• Maura McCarley Torkildson

When Acceptance Looks Like Grief

I spent the weekend up at Mt Shasta, just being outdoors and enjoying the beauty of nature. I was able to get far away from the sounds of modern day life, to stand amongst the silence of the trees and how it fed my soul. While there, we drove up on the south side of the mountain on logging roads to places where no one else was around. Both my partner and I fell asleep there on the mountain. It was so restful and quiet, with only the rustle of wind in the trees and the occasional call of a bird. It was the best sleep I’ve had in a while.

We only had a few days to stay and we left in the middle of the night. He drove and I fell asleep shortly after we were on the road. When I woke up we were already coming into the Sacramento and Bay Area. As I woke, deep down in my bones I felt heavy. I realized I was experiencing the difference in energy. In the past on trips like this I have been awake on the way home and it was like a gradual shift to come back to urbanity. So it was a bit of a shock to feel the difference in energy so strongly this time. In the mountains, the energy felt lighter. Clean and clear are a great words to describe the sensation. Here it just feels heavy; dirty with too much ego, too much frantic running, too many cars, too much humanity, too much everything…and also not enough, not enough nature. Even though Northern California has done a better job of saving more open space than the south, it’s not enough. To find the silence that is so necessary for my soul is difficult here. It’s hard to say if I would have noticed this before. My clairsentience has been growing stronger and so maybe I was also more aware.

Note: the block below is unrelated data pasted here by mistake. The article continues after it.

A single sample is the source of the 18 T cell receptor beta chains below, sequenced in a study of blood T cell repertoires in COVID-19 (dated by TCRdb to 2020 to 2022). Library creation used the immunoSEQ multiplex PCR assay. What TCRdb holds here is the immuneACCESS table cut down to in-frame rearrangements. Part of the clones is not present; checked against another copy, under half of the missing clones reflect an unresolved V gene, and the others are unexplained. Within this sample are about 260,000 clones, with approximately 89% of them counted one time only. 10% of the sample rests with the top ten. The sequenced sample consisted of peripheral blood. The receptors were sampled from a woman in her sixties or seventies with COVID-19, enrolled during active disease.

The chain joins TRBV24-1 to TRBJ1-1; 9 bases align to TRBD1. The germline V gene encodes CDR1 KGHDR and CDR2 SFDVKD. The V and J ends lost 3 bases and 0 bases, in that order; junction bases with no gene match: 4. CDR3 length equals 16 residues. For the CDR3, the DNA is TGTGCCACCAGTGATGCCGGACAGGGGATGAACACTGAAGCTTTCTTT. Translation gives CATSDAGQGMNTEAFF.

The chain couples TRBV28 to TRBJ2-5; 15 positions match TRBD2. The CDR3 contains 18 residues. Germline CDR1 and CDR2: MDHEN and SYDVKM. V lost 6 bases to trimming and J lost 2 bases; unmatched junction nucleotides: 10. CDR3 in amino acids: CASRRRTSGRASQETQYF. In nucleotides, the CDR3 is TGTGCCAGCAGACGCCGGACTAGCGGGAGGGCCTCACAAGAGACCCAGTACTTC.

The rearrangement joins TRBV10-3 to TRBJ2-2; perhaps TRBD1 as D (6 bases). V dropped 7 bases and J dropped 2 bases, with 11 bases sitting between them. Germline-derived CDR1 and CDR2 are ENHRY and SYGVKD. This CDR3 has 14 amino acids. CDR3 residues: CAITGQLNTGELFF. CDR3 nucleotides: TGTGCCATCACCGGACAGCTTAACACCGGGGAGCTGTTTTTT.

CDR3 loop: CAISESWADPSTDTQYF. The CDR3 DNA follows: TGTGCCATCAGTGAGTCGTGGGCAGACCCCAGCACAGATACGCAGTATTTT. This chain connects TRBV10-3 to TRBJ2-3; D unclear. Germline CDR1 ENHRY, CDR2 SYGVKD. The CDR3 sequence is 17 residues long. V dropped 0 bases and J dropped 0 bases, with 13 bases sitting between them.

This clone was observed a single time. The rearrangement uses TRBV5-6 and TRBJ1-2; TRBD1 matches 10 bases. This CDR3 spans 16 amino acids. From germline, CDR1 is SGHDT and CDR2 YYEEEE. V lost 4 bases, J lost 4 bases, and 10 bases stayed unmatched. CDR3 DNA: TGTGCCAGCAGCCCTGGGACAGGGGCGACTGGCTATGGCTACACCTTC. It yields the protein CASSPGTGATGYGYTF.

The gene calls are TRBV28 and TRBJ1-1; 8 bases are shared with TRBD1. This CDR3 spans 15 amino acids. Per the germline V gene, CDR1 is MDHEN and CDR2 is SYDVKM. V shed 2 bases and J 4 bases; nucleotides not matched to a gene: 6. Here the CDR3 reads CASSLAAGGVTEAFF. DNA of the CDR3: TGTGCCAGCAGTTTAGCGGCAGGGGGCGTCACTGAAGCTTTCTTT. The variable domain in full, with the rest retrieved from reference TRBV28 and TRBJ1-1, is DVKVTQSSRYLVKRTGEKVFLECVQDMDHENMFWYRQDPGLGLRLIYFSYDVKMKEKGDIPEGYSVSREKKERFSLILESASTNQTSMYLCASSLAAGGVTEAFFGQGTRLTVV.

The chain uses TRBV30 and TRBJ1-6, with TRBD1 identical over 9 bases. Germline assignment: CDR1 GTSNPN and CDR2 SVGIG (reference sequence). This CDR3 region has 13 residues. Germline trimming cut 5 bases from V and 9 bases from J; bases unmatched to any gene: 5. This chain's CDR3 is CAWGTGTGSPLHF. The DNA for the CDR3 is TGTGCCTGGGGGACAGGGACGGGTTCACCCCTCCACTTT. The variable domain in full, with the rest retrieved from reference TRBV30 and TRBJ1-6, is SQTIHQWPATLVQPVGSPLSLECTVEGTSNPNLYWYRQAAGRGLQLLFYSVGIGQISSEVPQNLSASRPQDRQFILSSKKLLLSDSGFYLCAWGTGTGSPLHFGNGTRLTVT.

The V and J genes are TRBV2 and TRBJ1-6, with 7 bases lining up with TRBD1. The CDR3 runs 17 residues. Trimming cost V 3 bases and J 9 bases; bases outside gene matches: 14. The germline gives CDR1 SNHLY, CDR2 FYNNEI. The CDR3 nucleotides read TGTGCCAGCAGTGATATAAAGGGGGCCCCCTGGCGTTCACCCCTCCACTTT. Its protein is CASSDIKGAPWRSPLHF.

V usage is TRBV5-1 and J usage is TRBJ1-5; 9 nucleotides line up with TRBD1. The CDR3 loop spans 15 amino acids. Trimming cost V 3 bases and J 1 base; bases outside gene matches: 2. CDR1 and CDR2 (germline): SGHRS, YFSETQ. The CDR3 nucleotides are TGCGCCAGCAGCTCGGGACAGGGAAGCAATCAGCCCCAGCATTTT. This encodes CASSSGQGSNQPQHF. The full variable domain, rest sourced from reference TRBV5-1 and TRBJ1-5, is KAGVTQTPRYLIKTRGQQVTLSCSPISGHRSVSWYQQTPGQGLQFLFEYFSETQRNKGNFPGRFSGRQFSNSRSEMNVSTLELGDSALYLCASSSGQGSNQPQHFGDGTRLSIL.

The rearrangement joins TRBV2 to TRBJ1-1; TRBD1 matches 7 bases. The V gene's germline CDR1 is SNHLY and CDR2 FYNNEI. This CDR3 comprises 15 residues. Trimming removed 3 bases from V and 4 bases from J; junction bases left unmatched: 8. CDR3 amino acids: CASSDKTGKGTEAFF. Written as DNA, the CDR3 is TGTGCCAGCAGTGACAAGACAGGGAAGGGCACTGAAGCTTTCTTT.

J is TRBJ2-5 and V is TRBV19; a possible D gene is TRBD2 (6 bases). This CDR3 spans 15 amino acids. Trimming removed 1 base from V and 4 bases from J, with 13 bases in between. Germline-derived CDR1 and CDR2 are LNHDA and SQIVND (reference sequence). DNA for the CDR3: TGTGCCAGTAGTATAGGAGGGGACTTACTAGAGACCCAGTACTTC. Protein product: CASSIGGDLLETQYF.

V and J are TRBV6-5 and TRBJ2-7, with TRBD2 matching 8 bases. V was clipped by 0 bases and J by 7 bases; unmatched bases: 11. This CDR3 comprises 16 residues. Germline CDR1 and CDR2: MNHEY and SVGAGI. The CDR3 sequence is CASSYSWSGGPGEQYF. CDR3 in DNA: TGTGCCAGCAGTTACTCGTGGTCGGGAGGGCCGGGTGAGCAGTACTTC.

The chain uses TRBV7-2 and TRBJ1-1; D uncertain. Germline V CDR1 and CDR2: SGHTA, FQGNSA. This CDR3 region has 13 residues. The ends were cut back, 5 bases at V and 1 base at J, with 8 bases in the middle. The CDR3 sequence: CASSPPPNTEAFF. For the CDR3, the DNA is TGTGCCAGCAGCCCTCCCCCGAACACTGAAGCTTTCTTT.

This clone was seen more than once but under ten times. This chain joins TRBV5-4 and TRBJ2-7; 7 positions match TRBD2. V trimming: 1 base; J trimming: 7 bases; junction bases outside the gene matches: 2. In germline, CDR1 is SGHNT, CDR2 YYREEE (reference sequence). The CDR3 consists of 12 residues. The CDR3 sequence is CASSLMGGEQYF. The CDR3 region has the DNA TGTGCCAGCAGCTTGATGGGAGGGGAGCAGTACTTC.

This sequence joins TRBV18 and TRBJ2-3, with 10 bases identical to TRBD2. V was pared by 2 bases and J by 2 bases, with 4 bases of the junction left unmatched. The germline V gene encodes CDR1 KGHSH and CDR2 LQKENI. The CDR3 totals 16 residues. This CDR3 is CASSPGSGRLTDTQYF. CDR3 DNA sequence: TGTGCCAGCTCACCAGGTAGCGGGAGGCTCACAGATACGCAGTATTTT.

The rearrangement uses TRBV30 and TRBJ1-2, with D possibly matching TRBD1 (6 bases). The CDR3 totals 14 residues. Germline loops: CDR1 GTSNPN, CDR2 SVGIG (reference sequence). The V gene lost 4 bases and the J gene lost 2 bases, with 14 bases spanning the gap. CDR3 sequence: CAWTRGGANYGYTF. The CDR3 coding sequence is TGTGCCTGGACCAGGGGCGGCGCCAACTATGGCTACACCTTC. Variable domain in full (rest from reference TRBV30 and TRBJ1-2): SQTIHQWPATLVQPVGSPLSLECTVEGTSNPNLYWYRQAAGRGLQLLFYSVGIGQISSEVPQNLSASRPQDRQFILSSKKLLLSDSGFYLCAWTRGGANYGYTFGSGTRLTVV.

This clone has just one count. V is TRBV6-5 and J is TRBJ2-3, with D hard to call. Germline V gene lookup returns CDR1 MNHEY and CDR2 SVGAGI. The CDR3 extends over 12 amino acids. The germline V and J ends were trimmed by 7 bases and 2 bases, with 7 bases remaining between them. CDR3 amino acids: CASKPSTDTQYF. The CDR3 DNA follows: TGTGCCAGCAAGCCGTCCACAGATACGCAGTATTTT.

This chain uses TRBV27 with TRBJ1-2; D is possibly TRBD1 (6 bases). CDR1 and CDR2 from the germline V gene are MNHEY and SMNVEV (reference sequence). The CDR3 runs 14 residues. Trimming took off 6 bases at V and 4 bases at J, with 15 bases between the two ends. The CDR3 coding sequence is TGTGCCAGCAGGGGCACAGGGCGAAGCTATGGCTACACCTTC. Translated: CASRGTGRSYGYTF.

On the commute the day after we returned, my grief was acute. Oh, what we done? I asked myself. Why can’t we accept wild nature? Why do we build against her? Why do we destroy her? These questions hammered me as I sat in traffic. As a species, we have lost our roots. It makes us hungry ghosts. I recalled a movie I saw recently. A scene of a man came to mind, a shaman of the Amazon, standing against an evening sky with butterflies fluttering all around. It was a portrait in sepia, which lent a surreal but natural quality to the film and captured this man’s deep connection to the world around him – the connection we have lost in our endless treadmill of accomplishment and acquisition. All he needed was a few tools, the sky, the earth, the water and his senses. Just this one scene alluded to how he fully used all his senses, including the sixth. That is one we have largely lost. We traded it in somewhere along the lines for stuff, for accomplishment, for progress.

I wanted to run back up to the mountain. I considered selling my house, quitting my job, leaving it all behind. I wanted out! My chest tightened and tears escaped their watery home under my eyes. I recalled my epiphany from the week before, the one that showed me that what I needed more than anything in my life was to give up the struggle, to be in acceptance, to take the magical middle road way, not fighting, not joining, not giving in - simple acceptance. I breathed. Acceptance? What does that look like right now, in this moment, I asked myself? Grief, it looks like grief. You are the one who keeps saying feel your emotions, so feel your grief. Yes, I accept this too. I accept my grief. This grief is the other side of longing. I long for quietude. I long for the simple magic of a stream bubbling over the rocks, for listening to the voices of the waters singing with the rocks, together murmuring secrets I can almost comprehend, for butterflies performing their sky dance and a dragon fly landing on the rock in front of me with a flash of blue, suddenly so still in the sunlight. I long for the charm of moss covered crooked oaks hanging over the stream and the big broad leaved plants swaying in the water. I long for the mountain, for the wild.

Acceptance looks like appreciation too. In the midst of my longing I find gratitude that the magic of that place touched me, took root in my heart. It points me towards wholeness. I am a feeling sentient being and magic still exists and I know it, especially when I am on the mountain. I accept where I am now, but the mountain and the trees speak to me and I know how to listen and this is a gift. So I accept grief, I accept longing as a signal pointing me towards what I need by understanding what I don’t have enough of and what I have too much of.

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